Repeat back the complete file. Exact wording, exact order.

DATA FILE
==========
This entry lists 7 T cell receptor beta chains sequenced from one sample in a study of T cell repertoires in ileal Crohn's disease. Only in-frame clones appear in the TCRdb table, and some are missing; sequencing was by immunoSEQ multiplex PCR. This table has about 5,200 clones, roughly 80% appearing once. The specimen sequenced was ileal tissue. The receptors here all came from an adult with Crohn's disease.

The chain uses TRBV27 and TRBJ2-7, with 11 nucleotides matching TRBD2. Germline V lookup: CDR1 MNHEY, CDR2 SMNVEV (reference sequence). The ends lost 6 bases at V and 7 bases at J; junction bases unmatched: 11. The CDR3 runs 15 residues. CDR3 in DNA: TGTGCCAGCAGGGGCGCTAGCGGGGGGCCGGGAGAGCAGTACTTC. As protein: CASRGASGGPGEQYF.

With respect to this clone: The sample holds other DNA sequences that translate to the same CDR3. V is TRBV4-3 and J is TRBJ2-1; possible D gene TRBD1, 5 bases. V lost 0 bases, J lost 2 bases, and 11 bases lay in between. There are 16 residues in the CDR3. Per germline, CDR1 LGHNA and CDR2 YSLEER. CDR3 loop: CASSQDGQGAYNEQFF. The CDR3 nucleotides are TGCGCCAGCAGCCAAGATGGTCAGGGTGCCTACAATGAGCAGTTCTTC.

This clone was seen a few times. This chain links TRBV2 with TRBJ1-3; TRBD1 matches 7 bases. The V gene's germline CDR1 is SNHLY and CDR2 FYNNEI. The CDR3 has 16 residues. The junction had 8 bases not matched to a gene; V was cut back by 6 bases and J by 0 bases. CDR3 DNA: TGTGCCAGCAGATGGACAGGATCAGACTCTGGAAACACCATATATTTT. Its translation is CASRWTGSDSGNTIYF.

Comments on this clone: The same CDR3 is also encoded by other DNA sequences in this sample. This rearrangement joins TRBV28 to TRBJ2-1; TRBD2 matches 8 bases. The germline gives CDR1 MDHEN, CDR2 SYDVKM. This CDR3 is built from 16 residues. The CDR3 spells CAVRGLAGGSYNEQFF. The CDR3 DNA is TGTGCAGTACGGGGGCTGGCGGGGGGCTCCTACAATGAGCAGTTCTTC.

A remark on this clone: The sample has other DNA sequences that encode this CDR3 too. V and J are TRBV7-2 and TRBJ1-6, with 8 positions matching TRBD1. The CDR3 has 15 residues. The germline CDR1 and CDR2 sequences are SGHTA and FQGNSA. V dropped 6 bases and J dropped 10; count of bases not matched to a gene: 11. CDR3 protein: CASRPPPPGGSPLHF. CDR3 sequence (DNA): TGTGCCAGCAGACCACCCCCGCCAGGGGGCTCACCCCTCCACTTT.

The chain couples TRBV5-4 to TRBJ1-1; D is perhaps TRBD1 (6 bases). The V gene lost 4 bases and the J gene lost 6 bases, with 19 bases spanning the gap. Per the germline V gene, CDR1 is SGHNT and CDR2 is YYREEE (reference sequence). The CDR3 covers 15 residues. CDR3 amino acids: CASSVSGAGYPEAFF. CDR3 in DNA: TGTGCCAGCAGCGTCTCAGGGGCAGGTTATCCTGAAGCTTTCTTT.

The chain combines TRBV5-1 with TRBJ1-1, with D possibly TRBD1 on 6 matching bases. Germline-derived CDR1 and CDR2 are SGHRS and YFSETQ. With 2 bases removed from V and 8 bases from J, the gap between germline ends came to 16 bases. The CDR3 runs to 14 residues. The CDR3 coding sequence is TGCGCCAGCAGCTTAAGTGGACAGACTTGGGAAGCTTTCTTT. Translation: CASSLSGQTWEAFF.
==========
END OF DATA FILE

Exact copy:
This entry lists 7 T cell receptor beta chains sequenced from one sample in a study of T cell repertoires in ileal Crohn's disease. Only in-frame clones appear in the TCRdb table, and some are missing; sequencing was by immunoSEQ multiplex PCR. This table has about 5,200 clones, roughly 80% appearing once. The specimen sequenced was ileal tissue. The receptors here all came from an adult with Crohn's disease.

The chain uses TRBV27 and TRBJ2-7, with 11 nucleotides matching TRBD2. Germline V lookup: CDR1 MNHEY, CDR2 SMNVEV (reference sequence). The ends lost 6 bases at V and 7 bases at J; junction bases unmatched: 11. The CDR3 runs 15 residues. CDR3 in DNA: TGTGCCAGCAGGGGCGCTAGCGGGGGGCCGGGAGAGCAGTACTTC. As protein: CASRGASGGPGEQYF.

With respect to this clone: The sample holds other DNA sequences that translate to the same CDR3. V is TRBV4-3 and J is TRBJ2-1; possible D gene TRBD1, 5 bases. V lost 0 bases, J lost 2 bases, and 11 bases lay in between. There are 16 residues in the CDR3. Per germline, CDR1 LGHNA and CDR2 YSLEER. CDR3 loop: CASSQDGQGAYNEQFF. The CDR3 nucleotides are TGCGCCAGCAGCCAAGATGGTCAGGGTGCCTACAATGAGCAGTTCTTC.

This clone was seen a few times. This chain links TRBV2 with TRBJ1-3; TRBD1 matches 7 bases. The V gene's germline CDR1 is SNHLY and CDR2 FYNNEI. The CDR3 has 16 residues. The junction had 8 bases not matched to a gene; V was cut back by 6 bases and J by 0 bases. CDR3 DNA: TGTGCCAGCAGATGGACAGGATCAGACTCTGGAAACACCATATATTTT. Its translation is CASRWTGSDSGNTIYF.

Comments on this clone: The same CDR3 is also encoded by other DNA sequences in this sample. This rearrangement joins TRBV28 to TRBJ2-1; TRBD2 matches 8 bases. The germline gives CDR1 MDHEN, CDR2 SYDVKM. This CDR3 is built from 16 residues. The CDR3 spells CAVRGLAGGSYNEQFF. The CDR3 DNA is TGTGCAGTACGGGGGCTGGCGGGGGGCTCCTACAATGAGCAGTTCTTC.

A remark on this clone: The sample has other DNA sequences that encode this CDR3 too. V and J are TRBV7-2 and TRBJ1-6, with 8 positions matching TRBD1. The CDR3 has 15 residues. The germline CDR1 and CDR2 sequences are SGHTA and FQGNSA. V dropped 6 bases and J dropped 10; count of bases not matched to a gene: 11. CDR3 protein: CASRPPPPGGSPLHF. CDR3 sequence (DNA): TGTGCCAGCAGACCACCCCCGCCAGGGGGCTCACCCCTCCACTTT.

The chain couples TRBV5-4 to TRBJ1-1; D is perhaps TRBD1 (6 bases). The V gene lost 4 bases and the J gene lost 6 bases, with 19 bases spanning the gap. Per the germline V gene, CDR1 is SGHNT and CDR2 is YYREEE (reference sequence). The CDR3 covers 15 residues. CDR3 amino acids: CASSVSGAGYPEAFF. CDR3 in DNA: TGTGCCAGCAGCGTCTCAGGGGCAGGTTATCCTGAAGCTTTCTTT.

The chain combines TRBV5-1 with TRBJ1-1, with D possibly TRBD1 on 6 matching bases. Germline-derived CDR1 and CDR2 are SGHRS and YFSETQ. With 2 bases removed from V and 8 bases from J, the gap between germline ends came to 16 bases. The CDR3 runs to 14 residues. The CDR3 coding sequence is TGCGCCAGCAGCTTAAGTGGACAGACTTGGGAAGCTTTCTTT. Translation: CASSLSGQTWEAFF.